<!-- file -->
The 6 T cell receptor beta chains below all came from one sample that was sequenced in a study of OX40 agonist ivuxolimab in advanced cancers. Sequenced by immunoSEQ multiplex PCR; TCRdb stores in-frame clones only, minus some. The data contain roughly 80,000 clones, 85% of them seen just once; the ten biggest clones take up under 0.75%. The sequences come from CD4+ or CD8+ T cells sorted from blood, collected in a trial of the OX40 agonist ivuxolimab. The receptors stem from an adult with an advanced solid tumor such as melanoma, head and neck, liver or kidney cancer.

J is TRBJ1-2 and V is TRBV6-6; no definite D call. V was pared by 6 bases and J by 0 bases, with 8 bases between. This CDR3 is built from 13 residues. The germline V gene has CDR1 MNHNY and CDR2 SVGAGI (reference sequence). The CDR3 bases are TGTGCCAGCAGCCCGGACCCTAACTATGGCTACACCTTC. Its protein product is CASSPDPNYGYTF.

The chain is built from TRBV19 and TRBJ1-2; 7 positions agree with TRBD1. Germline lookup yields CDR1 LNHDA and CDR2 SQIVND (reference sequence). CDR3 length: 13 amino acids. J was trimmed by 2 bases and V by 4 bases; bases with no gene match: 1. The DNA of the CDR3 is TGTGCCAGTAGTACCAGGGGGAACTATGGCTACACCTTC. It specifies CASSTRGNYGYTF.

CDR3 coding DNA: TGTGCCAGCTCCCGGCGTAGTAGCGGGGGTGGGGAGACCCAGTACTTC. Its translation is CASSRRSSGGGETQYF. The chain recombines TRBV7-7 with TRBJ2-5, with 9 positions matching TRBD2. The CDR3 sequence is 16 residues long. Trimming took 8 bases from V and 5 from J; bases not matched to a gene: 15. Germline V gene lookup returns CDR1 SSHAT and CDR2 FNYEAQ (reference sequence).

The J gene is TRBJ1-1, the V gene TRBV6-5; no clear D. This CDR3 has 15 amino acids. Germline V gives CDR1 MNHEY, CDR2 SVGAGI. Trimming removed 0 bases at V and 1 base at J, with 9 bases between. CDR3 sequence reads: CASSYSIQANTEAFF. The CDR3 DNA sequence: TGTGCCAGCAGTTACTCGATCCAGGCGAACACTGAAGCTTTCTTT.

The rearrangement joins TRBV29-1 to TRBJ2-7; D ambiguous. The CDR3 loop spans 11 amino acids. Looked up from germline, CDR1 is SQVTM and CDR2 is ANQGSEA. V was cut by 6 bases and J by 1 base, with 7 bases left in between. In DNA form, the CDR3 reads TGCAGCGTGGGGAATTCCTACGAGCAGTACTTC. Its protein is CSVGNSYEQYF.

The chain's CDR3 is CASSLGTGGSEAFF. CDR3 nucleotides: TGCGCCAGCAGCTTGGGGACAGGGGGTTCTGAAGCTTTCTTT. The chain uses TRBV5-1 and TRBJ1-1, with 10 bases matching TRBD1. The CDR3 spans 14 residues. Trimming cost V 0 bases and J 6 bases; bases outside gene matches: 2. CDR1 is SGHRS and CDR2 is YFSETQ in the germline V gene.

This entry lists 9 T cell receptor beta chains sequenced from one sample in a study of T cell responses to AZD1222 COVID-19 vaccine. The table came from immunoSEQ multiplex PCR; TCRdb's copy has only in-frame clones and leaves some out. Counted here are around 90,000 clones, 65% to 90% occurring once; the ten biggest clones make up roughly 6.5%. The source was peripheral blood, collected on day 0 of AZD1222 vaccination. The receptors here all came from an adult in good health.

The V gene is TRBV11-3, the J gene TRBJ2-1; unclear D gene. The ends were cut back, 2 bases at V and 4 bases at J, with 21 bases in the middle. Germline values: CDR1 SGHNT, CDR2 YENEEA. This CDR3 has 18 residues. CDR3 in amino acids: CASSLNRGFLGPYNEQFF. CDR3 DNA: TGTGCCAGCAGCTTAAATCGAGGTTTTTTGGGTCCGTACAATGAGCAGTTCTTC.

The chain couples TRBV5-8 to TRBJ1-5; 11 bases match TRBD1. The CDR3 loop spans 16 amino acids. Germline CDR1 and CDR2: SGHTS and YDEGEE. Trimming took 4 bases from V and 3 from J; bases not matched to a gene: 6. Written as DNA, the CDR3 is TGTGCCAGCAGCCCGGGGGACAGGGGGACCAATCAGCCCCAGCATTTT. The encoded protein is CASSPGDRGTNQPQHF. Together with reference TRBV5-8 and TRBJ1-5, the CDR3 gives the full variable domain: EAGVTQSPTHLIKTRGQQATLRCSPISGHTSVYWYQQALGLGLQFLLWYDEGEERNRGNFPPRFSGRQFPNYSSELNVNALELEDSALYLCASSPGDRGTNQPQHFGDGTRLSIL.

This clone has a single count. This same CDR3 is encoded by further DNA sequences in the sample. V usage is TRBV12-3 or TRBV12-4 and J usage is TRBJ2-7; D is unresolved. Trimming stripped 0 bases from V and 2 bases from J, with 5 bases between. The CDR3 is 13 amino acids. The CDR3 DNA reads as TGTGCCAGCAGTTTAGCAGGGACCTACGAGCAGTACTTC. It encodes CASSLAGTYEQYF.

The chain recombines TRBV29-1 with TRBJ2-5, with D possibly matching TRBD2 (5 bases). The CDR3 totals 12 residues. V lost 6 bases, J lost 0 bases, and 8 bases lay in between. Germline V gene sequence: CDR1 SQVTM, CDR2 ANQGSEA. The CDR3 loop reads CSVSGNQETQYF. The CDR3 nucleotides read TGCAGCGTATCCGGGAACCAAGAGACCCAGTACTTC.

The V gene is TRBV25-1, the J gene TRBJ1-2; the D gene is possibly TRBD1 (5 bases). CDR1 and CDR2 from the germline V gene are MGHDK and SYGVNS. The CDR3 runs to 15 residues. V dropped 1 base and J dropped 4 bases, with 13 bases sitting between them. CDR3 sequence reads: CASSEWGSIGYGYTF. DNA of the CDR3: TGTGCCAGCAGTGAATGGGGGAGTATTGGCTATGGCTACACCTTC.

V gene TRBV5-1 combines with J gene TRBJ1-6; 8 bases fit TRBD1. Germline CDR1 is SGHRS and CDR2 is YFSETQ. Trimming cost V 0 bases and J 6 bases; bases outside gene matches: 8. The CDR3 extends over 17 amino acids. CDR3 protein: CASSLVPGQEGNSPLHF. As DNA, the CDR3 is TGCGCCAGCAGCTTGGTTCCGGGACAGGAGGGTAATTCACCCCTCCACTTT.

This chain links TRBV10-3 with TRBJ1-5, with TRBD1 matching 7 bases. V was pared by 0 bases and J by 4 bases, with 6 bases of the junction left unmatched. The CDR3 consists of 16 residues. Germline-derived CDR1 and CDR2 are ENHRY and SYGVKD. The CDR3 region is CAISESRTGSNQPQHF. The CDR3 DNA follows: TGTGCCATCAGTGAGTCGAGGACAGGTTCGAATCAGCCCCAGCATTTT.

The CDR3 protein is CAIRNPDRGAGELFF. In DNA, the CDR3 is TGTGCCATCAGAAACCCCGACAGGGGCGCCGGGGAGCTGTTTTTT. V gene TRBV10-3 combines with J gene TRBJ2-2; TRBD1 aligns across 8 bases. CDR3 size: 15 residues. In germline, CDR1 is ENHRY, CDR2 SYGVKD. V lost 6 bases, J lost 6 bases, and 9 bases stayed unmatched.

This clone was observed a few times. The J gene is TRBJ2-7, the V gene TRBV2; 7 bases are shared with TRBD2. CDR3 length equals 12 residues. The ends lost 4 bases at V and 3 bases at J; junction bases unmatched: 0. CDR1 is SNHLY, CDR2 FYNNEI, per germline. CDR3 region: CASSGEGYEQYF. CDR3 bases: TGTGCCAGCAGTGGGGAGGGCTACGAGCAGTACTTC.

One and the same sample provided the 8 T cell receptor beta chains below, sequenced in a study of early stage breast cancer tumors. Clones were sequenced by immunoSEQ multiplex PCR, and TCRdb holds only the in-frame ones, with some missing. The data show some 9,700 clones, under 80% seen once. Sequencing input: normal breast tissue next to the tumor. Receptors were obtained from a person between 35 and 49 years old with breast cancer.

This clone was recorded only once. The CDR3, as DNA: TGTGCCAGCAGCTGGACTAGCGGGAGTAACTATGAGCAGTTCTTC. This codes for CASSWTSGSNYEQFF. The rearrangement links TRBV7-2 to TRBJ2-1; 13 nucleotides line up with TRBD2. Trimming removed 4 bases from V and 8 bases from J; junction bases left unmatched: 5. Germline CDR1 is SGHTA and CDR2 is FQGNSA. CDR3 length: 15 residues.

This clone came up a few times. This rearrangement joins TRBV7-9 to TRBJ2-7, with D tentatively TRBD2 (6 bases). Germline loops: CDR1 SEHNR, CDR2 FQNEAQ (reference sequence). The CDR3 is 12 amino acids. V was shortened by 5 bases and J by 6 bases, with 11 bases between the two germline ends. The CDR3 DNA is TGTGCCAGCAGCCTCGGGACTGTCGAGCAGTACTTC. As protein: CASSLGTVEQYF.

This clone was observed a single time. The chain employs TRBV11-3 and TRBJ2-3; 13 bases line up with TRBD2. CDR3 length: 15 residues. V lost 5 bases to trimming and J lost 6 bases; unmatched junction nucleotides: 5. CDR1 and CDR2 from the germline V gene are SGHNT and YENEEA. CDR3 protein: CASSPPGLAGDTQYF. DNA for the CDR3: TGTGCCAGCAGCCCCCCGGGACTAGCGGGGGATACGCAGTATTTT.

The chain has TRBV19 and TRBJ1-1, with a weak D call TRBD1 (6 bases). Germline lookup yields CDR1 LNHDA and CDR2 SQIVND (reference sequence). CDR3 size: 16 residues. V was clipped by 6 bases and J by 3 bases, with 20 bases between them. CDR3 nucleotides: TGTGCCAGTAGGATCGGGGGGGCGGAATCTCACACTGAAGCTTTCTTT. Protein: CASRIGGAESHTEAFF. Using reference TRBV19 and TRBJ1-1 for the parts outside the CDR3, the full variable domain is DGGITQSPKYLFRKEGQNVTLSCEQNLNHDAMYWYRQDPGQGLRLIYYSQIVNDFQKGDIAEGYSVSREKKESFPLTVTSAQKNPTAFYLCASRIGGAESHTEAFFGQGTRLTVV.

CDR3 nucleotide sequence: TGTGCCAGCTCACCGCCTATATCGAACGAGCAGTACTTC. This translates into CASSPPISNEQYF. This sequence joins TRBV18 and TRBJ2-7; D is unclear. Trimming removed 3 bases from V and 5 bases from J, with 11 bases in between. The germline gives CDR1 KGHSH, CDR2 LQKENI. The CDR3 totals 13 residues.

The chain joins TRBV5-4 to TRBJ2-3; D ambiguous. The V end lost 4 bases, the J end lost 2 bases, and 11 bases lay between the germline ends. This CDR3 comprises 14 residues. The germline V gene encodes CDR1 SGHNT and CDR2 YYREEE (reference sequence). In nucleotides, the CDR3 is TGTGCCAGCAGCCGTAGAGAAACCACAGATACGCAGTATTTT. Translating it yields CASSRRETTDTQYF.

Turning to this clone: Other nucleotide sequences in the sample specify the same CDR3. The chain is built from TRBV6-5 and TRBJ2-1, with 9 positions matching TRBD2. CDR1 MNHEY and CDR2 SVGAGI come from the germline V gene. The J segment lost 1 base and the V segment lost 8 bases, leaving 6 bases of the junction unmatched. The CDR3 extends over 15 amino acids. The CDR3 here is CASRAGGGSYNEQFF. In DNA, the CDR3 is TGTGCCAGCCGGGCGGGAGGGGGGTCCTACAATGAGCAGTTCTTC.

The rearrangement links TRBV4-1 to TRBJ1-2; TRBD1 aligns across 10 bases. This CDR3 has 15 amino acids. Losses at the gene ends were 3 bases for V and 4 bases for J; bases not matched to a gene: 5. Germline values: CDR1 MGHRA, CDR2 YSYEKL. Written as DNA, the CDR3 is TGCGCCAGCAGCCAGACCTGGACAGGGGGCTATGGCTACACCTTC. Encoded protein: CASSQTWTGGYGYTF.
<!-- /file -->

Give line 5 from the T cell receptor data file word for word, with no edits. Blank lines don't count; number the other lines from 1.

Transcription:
The J gene is TRBJ1-1, the V gene TRBV6-5; no clear D. This CDR3 has 15 amino acids. Germline V gives CDR1 MNHEY, CDR2 SVGAGI. Trimming removed 0 bases at V and 1 base at J, with 9 bases between. CDR3 sequence reads: CASSYSIQANTEAFF. The CDR3 DNA sequence: TGTGCCAGCAGTTACTCGATCCAGGCGAACACTGAAGCTTTCTTT.